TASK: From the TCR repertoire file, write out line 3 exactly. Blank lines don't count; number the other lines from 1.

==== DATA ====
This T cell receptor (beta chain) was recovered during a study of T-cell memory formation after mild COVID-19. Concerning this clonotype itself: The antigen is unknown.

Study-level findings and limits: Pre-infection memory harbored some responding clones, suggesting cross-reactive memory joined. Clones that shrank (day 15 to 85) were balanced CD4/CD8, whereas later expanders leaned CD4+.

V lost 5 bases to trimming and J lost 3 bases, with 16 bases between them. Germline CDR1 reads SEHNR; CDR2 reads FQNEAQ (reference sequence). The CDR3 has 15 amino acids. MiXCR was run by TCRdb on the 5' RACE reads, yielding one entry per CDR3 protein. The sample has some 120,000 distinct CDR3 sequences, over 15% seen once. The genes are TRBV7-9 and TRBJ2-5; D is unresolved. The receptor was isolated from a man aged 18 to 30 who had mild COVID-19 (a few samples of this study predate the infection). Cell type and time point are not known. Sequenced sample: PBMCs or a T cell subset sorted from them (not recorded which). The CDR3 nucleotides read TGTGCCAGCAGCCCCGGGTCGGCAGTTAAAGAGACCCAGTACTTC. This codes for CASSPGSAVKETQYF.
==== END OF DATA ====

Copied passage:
V lost 5 bases to trimming and J lost 3 bases, with 16 bases between them. Germline CDR1 reads SEHNR; CDR2 reads FQNEAQ (reference sequence). The CDR3 has 15 amino acids. MiXCR was run by TCRdb on the 5' RACE reads, yielding one entry per CDR3 protein. The sample has some 120,000 distinct CDR3 sequences, over 15% seen once. The genes are TRBV7-9 and TRBJ2-5; D is unresolved. The receptor was isolated from a man aged 18 to 30 who had mild COVID-19 (a few samples of this study predate the infection). Cell type and time point are not known. Sequenced sample: PBMCs or a T cell subset sorted from them (not recorded which). The CDR3 nucleotides read TGTGCCAGCAGCCCCGGGTCGGCAGTTAAAGAGACCCAGTACTTC. This codes for CASSPGSAVKETQYF.